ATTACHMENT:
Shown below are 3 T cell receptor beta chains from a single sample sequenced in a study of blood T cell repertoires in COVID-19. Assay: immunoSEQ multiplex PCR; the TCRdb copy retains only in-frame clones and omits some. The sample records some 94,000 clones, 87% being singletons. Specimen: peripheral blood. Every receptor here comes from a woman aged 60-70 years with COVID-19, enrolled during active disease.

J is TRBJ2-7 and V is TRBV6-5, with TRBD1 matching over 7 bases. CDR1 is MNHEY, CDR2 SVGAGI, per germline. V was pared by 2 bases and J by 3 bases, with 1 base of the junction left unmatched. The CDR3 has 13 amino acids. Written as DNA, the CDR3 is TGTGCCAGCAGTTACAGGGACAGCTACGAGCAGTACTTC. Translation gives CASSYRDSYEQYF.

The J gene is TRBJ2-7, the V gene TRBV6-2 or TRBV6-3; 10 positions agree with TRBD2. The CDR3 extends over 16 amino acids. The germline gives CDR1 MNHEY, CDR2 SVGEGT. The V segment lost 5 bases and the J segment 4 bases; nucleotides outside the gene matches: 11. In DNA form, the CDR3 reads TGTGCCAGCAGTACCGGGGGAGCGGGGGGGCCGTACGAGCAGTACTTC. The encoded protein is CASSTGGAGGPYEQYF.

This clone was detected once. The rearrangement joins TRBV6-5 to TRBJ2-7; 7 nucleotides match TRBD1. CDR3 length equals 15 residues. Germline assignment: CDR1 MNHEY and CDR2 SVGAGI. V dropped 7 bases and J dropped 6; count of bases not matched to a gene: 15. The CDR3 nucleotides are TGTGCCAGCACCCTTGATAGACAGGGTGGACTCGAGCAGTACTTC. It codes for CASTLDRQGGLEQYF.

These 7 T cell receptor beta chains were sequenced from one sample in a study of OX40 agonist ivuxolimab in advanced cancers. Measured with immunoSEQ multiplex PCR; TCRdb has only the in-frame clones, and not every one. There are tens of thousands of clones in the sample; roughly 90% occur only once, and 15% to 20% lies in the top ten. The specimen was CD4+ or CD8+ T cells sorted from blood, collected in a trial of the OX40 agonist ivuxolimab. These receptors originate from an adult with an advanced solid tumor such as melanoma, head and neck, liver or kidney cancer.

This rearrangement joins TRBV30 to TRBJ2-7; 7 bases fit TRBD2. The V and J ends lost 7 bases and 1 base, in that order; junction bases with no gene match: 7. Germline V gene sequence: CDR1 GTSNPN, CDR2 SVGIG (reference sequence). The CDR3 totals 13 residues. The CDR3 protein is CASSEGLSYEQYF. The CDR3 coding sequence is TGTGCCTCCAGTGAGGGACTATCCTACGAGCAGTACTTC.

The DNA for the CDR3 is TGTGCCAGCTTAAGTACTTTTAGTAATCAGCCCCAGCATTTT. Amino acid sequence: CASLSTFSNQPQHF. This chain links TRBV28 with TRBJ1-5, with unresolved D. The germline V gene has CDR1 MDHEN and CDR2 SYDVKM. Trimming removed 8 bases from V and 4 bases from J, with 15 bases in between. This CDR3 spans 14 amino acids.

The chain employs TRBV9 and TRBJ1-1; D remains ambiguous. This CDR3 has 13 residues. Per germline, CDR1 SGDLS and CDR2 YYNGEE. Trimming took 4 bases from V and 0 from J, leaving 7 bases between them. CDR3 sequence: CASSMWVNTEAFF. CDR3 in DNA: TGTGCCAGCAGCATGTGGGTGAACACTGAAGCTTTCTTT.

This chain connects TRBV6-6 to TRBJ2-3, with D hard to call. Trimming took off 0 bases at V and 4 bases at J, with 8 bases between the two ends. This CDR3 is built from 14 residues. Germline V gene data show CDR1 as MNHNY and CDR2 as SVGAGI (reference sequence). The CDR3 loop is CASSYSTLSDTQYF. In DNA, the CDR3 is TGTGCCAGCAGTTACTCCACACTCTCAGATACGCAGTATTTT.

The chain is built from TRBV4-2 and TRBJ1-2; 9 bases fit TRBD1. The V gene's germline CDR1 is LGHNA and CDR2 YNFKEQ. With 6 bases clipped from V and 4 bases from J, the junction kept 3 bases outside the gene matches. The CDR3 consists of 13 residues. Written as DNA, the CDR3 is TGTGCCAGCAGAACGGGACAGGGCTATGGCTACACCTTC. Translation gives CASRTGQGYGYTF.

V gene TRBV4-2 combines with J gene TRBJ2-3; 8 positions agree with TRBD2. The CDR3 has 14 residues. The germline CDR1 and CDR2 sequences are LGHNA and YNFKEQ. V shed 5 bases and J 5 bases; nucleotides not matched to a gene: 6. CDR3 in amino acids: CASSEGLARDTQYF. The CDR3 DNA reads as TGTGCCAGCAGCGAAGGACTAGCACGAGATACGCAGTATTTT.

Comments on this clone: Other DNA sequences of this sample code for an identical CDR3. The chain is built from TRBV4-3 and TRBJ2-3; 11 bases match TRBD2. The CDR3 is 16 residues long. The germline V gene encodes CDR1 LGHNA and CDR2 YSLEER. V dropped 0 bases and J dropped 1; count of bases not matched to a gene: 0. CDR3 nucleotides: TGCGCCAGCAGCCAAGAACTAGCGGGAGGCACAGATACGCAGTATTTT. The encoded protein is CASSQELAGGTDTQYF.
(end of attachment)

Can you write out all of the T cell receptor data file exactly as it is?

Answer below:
Shown below are 3 T cell receptor beta chains from a single sample sequenced in a study of blood T cell repertoires in COVID-19. Assay: immunoSEQ multiplex PCR; the TCRdb copy retains only in-frame clones and omits some. The sample records some 94,000 clones, 87% being singletons. Specimen: peripheral blood. Every receptor here comes from a woman aged 60-70 years with COVID-19, enrolled during active disease.

J is TRBJ2-7 and V is TRBV6-5, with TRBD1 matching over 7 bases. CDR1 is MNHEY, CDR2 SVGAGI, per germline. V was pared by 2 bases and J by 3 bases, with 1 base of the junction left unmatched. The CDR3 has 13 amino acids. Written as DNA, the CDR3 is TGTGCCAGCAGTTACAGGGACAGCTACGAGCAGTACTTC. Translation gives CASSYRDSYEQYF.

The J gene is TRBJ2-7, the V gene TRBV6-2 or TRBV6-3; 10 positions agree with TRBD2. The CDR3 extends over 16 amino acids. The germline gives CDR1 MNHEY, CDR2 SVGEGT. The V segment lost 5 bases and the J segment 4 bases; nucleotides outside the gene matches: 11. In DNA form, the CDR3 reads TGTGCCAGCAGTACCGGGGGAGCGGGGGGGCCGTACGAGCAGTACTTC. The encoded protein is CASSTGGAGGPYEQYF.

This clone was detected once. The rearrangement joins TRBV6-5 to TRBJ2-7; 7 nucleotides match TRBD1. CDR3 length equals 15 residues. Germline assignment: CDR1 MNHEY and CDR2 SVGAGI. V dropped 7 bases and J dropped 6; count of bases not matched to a gene: 15. The CDR3 nucleotides are TGTGCCAGCACCCTTGATAGACAGGGTGGACTCGAGCAGTACTTC. It codes for CASTLDRQGGLEQYF.

These 7 T cell receptor beta chains were sequenced from one sample in a study of OX40 agonist ivuxolimab in advanced cancers. Measured with immunoSEQ multiplex PCR; TCRdb has only the in-frame clones, and not every one. There are tens of thousands of clones in the sample; roughly 90% occur only once, and 15% to 20% lies in the top ten. The specimen was CD4+ or CD8+ T cells sorted from blood, collected in a trial of the OX40 agonist ivuxolimab. These receptors originate from an adult with an advanced solid tumor such as melanoma, head and neck, liver or kidney cancer.

This rearrangement joins TRBV30 to TRBJ2-7; 7 bases fit TRBD2. The V and J ends lost 7 bases and 1 base, in that order; junction bases with no gene match: 7. Germline V gene sequence: CDR1 GTSNPN, CDR2 SVGIG (reference sequence). The CDR3 totals 13 residues. The CDR3 protein is CASSEGLSYEQYF. The CDR3 coding sequence is TGTGCCTCCAGTGAGGGACTATCCTACGAGCAGTACTTC.

The DNA for the CDR3 is TGTGCCAGCTTAAGTACTTTTAGTAATCAGCCCCAGCATTTT. Amino acid sequence: CASLSTFSNQPQHF. This chain links TRBV28 with TRBJ1-5, with unresolved D. The germline V gene has CDR1 MDHEN and CDR2 SYDVKM. Trimming removed 8 bases from V and 4 bases from J, with 15 bases in between. This CDR3 spans 14 amino acids.

The chain employs TRBV9 and TRBJ1-1; D remains ambiguous. This CDR3 has 13 residues. Per germline, CDR1 SGDLS and CDR2 YYNGEE. Trimming took 4 bases from V and 0 from J, leaving 7 bases between them. CDR3 sequence: CASSMWVNTEAFF. CDR3 in DNA: TGTGCCAGCAGCATGTGGGTGAACACTGAAGCTTTCTTT.

This chain connects TRBV6-6 to TRBJ2-3, with D hard to call. Trimming took off 0 bases at V and 4 bases at J, with 8 bases between the two ends. This CDR3 is built from 14 residues. Germline V gene data show CDR1 as MNHNY and CDR2 as SVGAGI (reference sequence). The CDR3 loop is CASSYSTLSDTQYF. In DNA, the CDR3 is TGTGCCAGCAGTTACTCCACACTCTCAGATACGCAGTATTTT.

The chain is built from TRBV4-2 and TRBJ1-2; 9 bases fit TRBD1. The V gene's germline CDR1 is LGHNA and CDR2 YNFKEQ. With 6 bases clipped from V and 4 bases from J, the junction kept 3 bases outside the gene matches. The CDR3 consists of 13 residues. Written as DNA, the CDR3 is TGTGCCAGCAGAACGGGACAGGGCTATGGCTACACCTTC. Translation gives CASRTGQGYGYTF.

V gene TRBV4-2 combines with J gene TRBJ2-3; 8 positions agree with TRBD2. The CDR3 has 14 residues. The germline CDR1 and CDR2 sequences are LGHNA and YNFKEQ. V shed 5 bases and J 5 bases; nucleotides not matched to a gene: 6. CDR3 in amino acids: CASSEGLARDTQYF. The CDR3 DNA reads as TGTGCCAGCAGCGAAGGACTAGCACGAGATACGCAGTATTTT.

Comments on this clone: Other DNA sequences of this sample code for an identical CDR3. The chain is built from TRBV4-3 and TRBJ2-3; 11 bases match TRBD2. The CDR3 is 16 residues long. The germline V gene encodes CDR1 LGHNA and CDR2 YSLEER. V dropped 0 bases and J dropped 1; count of bases not matched to a gene: 0. CDR3 nucleotides: TGCGCCAGCAGCCAAGAACTAGCGGGAGGCACAGATACGCAGTATTTT. The encoded protein is CASSQELAGGTDTQYF.